Tenino, Peter Clausen of Tumwater
and Harvey Stanley Price of Yelm.
The same day Edward Wilson Horton
of this city went over to Pullman for
specia ltraining.
EL GIN SIX
"The Car of the Hour"
For Patriotic Economy
—economical in first cost,
upkecD and operation.
I.i these times of conservation and greater efficiency your
motor car is essentaliy a labor and time-saving conveyance-
Buy it with the same care as you do other necessities.
The price of the Elgin Six is within your means. Its operat
ing cost is less than many lower priced cars Its cost of up
keep is almost negligible.
Its specifications compare favorably with those cars selling
for several hundred dollars more.
See It Today Immediate Delivery
Olympia Garage Co.
PHONE 143
FIFTH AND COLUMBIA STREETS OLYMPIA
WHAT HAPPENED IN OI.YMPIA AND
STATE TINENTT-FIIIE TEARS AGO
From The Washington Suiiilard lor
Friday evening;, Scptenilier 20,
IVKt. \ 01. XX XIII. No. 4.".
For-'st t'.r s in the Sound country
have driven the cougars and bears
out of their dens and into the \ alley
settlements, where they are seen in
great numbers.
The World's Fair Commissioners
have wisely decided to close the ex
hibition on the :;oth of October, as
was orignally intended. The finan
cial reports show the enterprise is
now sl2.(io(t,oofi "in the hole."
Good 16-inch wood has been sell
ing during the past few days at $2
per cord delivered.
Governor Ferry, who is not in. his
usual good health, contemplates
spending the coming winter either in
the Sandwich Islands or Southern
California.
E. T. Young and A. H. Chambers
have returned from their trip to Bos
ton,. whither they have been the past
few weeks on business for the Light
& Power company.
Preston Troy, who graduated late
ly from the Ann Arbor law school, ar
rived in this city a few days ago and
has formed a partnership with A. J.
Faulkner in the practice of law. Mr.
Troy was a few years ago student of
Olympia Collegiate Institute.
Mayor Robinson started for New
York City on Monday last to look af
ter an interest which he holds in an
invention to raise sunken vessels.
The Benedictine order is seeking
a location for a college in this state
and Rev. Father Claussens has in
duced representatives of that body to
visit Olympia to ascertain if a de
sirable location may not be secured
near this city.
With profund sorrow do we chron
icle the death of our long-time friend
and fellow citizen. Judge Franc*
Henry, who departed this life on Sun
day afternoon last, at his residence
on the Eastside. ■ He had been in fail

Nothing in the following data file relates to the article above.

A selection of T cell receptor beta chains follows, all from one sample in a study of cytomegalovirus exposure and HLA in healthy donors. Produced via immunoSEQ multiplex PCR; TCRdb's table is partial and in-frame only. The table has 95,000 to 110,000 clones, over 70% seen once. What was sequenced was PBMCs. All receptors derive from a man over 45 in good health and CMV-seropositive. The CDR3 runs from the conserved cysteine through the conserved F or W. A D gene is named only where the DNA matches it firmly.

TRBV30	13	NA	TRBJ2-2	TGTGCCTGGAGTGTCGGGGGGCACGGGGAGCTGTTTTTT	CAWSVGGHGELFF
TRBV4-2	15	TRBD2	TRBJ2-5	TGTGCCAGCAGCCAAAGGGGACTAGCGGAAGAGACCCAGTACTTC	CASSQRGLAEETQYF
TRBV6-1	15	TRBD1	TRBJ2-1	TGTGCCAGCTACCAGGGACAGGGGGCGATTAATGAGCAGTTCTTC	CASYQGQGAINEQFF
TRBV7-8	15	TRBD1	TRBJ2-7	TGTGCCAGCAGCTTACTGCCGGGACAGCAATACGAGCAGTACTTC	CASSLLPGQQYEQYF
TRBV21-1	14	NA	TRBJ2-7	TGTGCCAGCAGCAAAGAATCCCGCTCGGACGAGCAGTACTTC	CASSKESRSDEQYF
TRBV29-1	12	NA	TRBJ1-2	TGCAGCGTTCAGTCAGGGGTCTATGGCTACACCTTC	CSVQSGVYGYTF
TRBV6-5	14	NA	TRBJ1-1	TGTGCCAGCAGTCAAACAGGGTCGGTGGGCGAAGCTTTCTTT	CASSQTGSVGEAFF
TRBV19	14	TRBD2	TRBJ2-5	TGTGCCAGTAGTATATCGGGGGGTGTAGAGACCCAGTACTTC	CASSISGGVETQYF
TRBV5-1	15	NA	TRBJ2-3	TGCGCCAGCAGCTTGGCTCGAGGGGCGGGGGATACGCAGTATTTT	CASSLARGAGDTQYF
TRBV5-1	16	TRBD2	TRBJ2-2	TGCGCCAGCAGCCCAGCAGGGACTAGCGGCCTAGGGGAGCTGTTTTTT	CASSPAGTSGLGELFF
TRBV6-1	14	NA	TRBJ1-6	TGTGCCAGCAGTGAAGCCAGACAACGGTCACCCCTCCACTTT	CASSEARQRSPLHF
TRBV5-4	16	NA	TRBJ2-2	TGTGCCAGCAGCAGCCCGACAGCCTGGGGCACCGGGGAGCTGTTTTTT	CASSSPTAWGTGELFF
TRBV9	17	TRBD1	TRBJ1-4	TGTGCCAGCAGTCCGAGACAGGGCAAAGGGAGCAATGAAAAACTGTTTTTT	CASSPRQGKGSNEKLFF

ing health for several years past, the
result of pulmonary and abdominal
diseases, the efTect of whtch was man
ifest in this long enfeebled condition.
(A lengthy biography follows.) '
TO
KEEP WELL
' A Teaspoonfulof PERUNA
ThfeeT^saPay^
Has Never Been Down
Sick Since Taking
PERUNA
Read this letter from Mr. Robt.
Minnick, Grass Range, Montana.
"In 1900 I was out in Kansas
running ■ tkmhlßf raglor and
the threshing crew had to sleep
out of doors. One of the crew
broach t a Peruna Almanac to
the engine one day and I was
feeling very 111 from aleeplug
out. I decided to give Perana a
trial and sent for a bottle of Pe
runa and a box of Peruna Tab
lets, which straightened me out
in a hurry.
"I have never been down alek
"lore that time. 1 do not take
uny other medldeea except Pe
runa. I always keep it on hand.
If I get my feet wet, get a cold,
feel Chtlly, or a little bad, I al
ways take Peruaa. People should
not wait until they are down
sick and then take ft. but should
keep it on hand like 1 do and
when they feel bad, they should
use It."
Recommended for Catarrhal
inflammation of every deacription.
Kllis McClelland. son of Mr. and
j Mrs. It. R. McClelland of the West-
Hide, has won several promotions
l -once entering the aviation service,
j and is tin v chief motor Inspector. He
started Saturday on his return to
i i'trk iid ), near Memphis, Tenn, alter
j spending most of a 15-day furlough
here with his parents.
We lutve built, our reputa
tion on
HONEST PIANO DEALING
Now we offer the best phono
graph in the world
THE
Slradivara
ART PHONOGRAPH
"Known for Tone"
A masterpiece in a musical
instrument. No nasal, met
allic or megaphone effect.
Free from all motor trouble.
Plays all makes of disc rec
ords and plays them better.
The Phonograph with a
Silver Spruce Sound Board
Like the Piano.
Cabinet, hand polished,
piano finished.
Seven beautiful models,
from $60.00 to $250.00;
CAPITAL MUSIC CO.
11l East Fifth Phone 893
«• . . " ,
HOTEL LEWIS
Rot and Cold Water, Rooms with
Bath, Steam Heat, Elevator. One'
block north of Union Depot.
1522 Pacific Avenue
Tacoma Telephone: Main 2081
Drink
"Colo"
t
WITH YOUR
MEALS.
—IT IS THE MALT—
YOU WILL LIKE IT.
For Sale by
OTTO BRAEGER
CARI/TON HOTEL
W. D. CLARK
THE HORSESHOE
E. W. KEARNS
FRANK STONE
S. J. SULLIVAN
CAPITAL CITY CREAMERY
Distributers
! LOGGED OFF LAND I
For sale on easy terma to actual 1
eettlers only. Small cash payment |
down, balance in ten annual pay- I
I ments. with Interest at t per seat ,|
PRICK $5 AX At liL AND CP. jl.
l.lhrrt} Hon<l» Inkrn at par. ll
Weyerhaeuser Timber Co. jl
j j Tacoma lllilir. Tacoma. Wuab. |
PAGE FIVE